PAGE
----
Next to Normal is not a typical Broadway show with a fairy tale ending. In this contemporary musical and winner of the 2010 Pulitzer Prize for Drama, a suburban household copes with crisis and the unpredictability of a mother’s worsening bipolar disorder. Cardinal Music Productions is currently tackling the emotionally touching story with extreme tact and grace for a short run at the Urban Field House in Emeryville.
As someone who appreciates a good happy ending and joyful songs, emotional shows like Next to Normal can be a tough dose of reality, especially when they’re done with the care and dignity Cardinal’s team provide.
The strong cast was not only capable of acting out the story with thoughtfulness, but they also had an incredible sense of song. The music is one of the aspects that makes Next to Normal the award-winning musical it is. The four-time Tony winner actually received three different awards for its music and sound alone, which audiences quickly discover once the show begins. With about 40 musical numbers and reprises, Next to Normal is mostly told through song and performance.
Traumatized by the death of her infant son from an undiagnosed intestinal obstruction, Diana Goodman has lived with bipolar depressive disorder and delusional episodes for the past seventeen years. The illness has affected everyone in her life, and has nearly torn her family apart on several occasions. It tackles contemporary issues of trauma, loss, mental health treatment, and the meaning of family in a delicate manner that is emotionally draining and simply entertaining.
Cardinal’s small ensemble cast was more than capable of this show. Lindsay Norris (Diana), Joe Cardinal (Dan), Regan White (Natalie), Drew Beaudoin (Gabe), Nick Palazzolo (Henry), Sydney White (Dr. Fine and Dr. Madden) and Jen Gurniack (Diana’s body double) are a great team for such a tender subject.
Norris was the perfect choice for Diana. Her voice was captivating and she really looked like a super fun and caring mom of two kids when the show started. As things progressed, Norris handled the illness and bipolar moments tactfully and respectfully. If done incorrectly, the humour and quirks of Diana’s actions could be taken the wrong way. In fact, that’s the danger of doing a show like this altogether. There’s some pretty tense drama and discussions of illness in the show and when mixed with upbeat musical numbers like “Who’s Crazy – My Psychopharmacologist and I” and “It’s Gonna Be Good”. The Cardinal crew obviously went through the show with a fine-tooth comb, because it didn’t feel forced or uncomfortable.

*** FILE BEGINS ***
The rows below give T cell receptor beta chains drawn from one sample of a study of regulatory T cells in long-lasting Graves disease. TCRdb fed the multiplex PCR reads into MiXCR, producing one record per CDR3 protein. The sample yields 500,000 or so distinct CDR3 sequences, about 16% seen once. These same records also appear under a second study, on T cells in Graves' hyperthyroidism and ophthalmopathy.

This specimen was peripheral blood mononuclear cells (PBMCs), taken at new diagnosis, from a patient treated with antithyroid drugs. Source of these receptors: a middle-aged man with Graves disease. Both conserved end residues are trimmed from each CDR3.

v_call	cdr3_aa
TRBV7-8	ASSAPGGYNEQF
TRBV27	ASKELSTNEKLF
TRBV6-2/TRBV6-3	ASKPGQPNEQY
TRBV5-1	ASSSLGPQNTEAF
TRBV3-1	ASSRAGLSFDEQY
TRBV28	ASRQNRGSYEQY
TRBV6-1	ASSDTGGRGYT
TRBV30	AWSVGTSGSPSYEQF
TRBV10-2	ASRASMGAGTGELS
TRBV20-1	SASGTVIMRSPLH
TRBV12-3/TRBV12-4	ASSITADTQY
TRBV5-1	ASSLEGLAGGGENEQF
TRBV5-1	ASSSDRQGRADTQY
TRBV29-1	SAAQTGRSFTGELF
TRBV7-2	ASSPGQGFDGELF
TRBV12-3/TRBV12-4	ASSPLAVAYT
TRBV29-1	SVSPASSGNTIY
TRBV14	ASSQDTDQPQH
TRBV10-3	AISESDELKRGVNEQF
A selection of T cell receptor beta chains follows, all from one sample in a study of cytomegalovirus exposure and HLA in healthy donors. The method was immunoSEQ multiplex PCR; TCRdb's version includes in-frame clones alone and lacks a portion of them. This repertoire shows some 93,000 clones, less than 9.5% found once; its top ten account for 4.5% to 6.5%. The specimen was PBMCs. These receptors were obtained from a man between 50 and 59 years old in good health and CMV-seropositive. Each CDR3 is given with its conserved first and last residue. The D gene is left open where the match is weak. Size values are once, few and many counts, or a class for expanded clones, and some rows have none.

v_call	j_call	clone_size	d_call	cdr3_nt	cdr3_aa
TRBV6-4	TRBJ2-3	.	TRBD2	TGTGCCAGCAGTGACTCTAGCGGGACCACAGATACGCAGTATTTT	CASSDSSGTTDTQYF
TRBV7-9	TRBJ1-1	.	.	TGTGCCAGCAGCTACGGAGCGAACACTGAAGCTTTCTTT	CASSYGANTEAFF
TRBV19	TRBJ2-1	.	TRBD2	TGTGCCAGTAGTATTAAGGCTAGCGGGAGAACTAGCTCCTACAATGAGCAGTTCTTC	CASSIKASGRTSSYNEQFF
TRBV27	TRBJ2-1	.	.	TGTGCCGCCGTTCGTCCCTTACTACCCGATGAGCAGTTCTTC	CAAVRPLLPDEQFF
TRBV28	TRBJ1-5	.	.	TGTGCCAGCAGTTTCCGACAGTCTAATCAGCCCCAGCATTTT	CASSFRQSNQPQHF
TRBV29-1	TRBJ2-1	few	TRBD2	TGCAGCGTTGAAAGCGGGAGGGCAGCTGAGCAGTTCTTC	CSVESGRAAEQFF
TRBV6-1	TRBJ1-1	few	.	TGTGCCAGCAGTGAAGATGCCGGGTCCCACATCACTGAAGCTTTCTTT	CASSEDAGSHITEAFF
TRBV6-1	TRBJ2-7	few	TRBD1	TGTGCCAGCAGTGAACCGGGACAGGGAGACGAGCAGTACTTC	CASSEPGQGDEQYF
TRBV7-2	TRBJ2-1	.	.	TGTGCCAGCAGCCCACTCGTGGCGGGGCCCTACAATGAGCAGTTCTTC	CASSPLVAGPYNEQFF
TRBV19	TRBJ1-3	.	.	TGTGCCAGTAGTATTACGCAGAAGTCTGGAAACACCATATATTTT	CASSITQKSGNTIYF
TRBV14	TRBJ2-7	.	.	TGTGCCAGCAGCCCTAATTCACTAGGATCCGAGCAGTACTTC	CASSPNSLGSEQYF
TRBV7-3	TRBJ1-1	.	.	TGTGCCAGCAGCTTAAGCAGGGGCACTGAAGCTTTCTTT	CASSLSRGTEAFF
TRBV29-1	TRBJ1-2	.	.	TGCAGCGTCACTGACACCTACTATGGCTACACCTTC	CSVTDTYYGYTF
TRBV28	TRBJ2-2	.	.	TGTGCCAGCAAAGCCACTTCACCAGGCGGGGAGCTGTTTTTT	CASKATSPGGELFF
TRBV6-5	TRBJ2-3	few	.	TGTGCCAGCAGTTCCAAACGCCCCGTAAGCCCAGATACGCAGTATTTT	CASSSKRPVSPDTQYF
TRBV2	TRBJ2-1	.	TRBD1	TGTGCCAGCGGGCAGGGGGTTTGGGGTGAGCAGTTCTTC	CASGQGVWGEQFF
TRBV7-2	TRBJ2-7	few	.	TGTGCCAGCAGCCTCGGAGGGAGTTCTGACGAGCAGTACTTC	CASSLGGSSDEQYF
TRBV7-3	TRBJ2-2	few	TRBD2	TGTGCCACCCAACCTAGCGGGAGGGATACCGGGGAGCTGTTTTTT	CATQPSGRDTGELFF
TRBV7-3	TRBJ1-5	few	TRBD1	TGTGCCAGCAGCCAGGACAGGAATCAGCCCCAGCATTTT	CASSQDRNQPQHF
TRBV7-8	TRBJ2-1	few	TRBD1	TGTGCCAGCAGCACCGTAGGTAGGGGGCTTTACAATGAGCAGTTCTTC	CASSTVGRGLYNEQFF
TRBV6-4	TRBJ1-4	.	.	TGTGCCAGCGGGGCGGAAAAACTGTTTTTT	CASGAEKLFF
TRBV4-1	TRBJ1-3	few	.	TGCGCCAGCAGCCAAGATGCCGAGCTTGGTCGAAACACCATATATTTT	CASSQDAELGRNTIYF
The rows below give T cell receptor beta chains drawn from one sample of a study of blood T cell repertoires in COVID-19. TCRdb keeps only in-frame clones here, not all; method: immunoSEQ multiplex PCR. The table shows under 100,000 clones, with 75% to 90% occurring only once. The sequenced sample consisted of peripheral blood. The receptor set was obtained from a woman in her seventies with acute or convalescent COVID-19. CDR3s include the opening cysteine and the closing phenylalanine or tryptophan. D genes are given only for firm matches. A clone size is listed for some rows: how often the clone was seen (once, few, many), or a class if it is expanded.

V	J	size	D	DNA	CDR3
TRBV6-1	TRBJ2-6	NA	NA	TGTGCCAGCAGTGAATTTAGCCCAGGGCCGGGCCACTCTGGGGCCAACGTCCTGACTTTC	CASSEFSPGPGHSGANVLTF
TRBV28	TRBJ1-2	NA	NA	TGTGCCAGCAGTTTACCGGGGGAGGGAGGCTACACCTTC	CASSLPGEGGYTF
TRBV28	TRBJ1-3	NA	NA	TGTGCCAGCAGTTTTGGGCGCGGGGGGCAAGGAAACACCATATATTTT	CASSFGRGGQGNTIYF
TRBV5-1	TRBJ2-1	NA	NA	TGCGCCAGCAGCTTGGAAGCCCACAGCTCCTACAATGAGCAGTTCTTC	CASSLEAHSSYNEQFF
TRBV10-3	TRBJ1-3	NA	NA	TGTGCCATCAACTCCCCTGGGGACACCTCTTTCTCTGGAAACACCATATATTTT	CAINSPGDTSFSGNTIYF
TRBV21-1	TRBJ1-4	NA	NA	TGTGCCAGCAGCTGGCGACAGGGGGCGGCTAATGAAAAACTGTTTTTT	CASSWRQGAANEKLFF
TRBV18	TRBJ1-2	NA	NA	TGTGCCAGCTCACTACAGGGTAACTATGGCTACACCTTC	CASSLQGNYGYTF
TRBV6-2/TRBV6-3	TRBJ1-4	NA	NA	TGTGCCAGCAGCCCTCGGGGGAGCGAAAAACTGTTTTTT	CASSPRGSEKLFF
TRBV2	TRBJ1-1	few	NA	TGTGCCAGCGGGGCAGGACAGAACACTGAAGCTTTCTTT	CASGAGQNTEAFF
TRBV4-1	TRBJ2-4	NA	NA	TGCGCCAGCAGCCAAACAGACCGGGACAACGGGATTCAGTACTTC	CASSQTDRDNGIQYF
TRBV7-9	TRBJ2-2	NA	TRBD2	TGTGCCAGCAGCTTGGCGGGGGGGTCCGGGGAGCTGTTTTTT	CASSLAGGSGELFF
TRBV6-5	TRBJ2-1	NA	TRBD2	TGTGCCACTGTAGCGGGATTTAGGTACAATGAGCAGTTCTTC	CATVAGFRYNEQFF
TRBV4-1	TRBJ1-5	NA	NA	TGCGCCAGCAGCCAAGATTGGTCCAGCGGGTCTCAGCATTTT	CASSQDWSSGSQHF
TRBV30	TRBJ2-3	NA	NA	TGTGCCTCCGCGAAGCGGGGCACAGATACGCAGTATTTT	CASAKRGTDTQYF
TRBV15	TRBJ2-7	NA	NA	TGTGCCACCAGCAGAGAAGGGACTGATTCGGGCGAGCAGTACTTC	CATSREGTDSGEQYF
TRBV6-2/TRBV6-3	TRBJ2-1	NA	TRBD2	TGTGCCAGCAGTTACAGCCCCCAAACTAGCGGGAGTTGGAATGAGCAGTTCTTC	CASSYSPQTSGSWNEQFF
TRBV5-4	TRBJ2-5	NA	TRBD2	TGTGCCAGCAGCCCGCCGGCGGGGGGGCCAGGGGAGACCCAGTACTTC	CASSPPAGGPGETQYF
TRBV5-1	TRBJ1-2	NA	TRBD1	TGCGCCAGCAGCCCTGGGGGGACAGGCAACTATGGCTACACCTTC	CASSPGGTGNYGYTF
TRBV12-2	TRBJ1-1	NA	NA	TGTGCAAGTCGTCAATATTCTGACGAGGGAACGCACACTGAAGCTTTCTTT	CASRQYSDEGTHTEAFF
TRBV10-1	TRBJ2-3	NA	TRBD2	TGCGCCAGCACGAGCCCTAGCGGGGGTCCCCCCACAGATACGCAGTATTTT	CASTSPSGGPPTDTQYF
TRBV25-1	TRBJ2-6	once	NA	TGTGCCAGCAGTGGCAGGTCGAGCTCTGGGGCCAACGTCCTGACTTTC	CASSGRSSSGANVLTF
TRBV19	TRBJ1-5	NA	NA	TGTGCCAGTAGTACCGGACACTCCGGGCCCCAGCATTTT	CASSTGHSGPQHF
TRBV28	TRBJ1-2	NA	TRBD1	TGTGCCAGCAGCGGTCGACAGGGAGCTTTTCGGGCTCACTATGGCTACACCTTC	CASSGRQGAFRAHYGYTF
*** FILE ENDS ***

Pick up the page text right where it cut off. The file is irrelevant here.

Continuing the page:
Cardinal was a strong choice as caring husband Dan. Diana puts him through an emotional roller coaster, but he’s patient and loving throughout, with the exception of their separation. Rather than fight for her he becomes depressed and stuck in his own rut.
Regan White was adorable as the rebellious teen Natalie. She was so full of angst and anger that it balanced the erratic tendencies of the rest of the family. White’s voice was on the money and perfect for the young rebel.
Beaudoin rocked it as Gabe. His performance of I’m Alive was fabulous. It’s the defining moment in the early part of the show and he nailed it with a ghostly charm.
Palazzolo was a great match for Regan – the two of them had an on-stage chemistry that should be explored in a future play.
Sydney White is still one of my favourite actors in Windsor. Over the past two years her roles have matured, her performances are greatly improved and her singing voice is still strong and clean. As the doctors in Next to Normal, she was sexy, mischievous and a little evil all at the same time. She gave the role a lot more effort than can be seen from other actors in a Google search for Dr. Fine or Dr. Madden. She even looked like she had fun during her rock star moments.
The stage was fairly simple, but the addition of a second tier was brilliant – it allowed the actors to enter the scenes more gracefully and it created a second podium for different conversations at the same time. The Urban Field House is also great venue for Cardinal with its high ceiling and decent acoustics – unlike E.J. Lajeunesse, the Urban Field House carried the sound consistently throughout the venue, balancing the sound perfectly no matter where you sit. Hopefully we’ll see more shows there in the future.
Next to Normal isn’t for everyone. It’s a tough subject matter sung to a modern pop-rock sound, but if a fairy-tale happy ending kinda guy like me enjoyed it, it’s definitely worth the trip to Emeryville.
Cardinal Music Productions presentation of Next to Normal continues Friday and Saturday night (Mar. 29 and 30), as well as a matinee on Sunday (Mar. 31). Tickets are $25. For more information visit http://www.cardinalmusicproductions.com.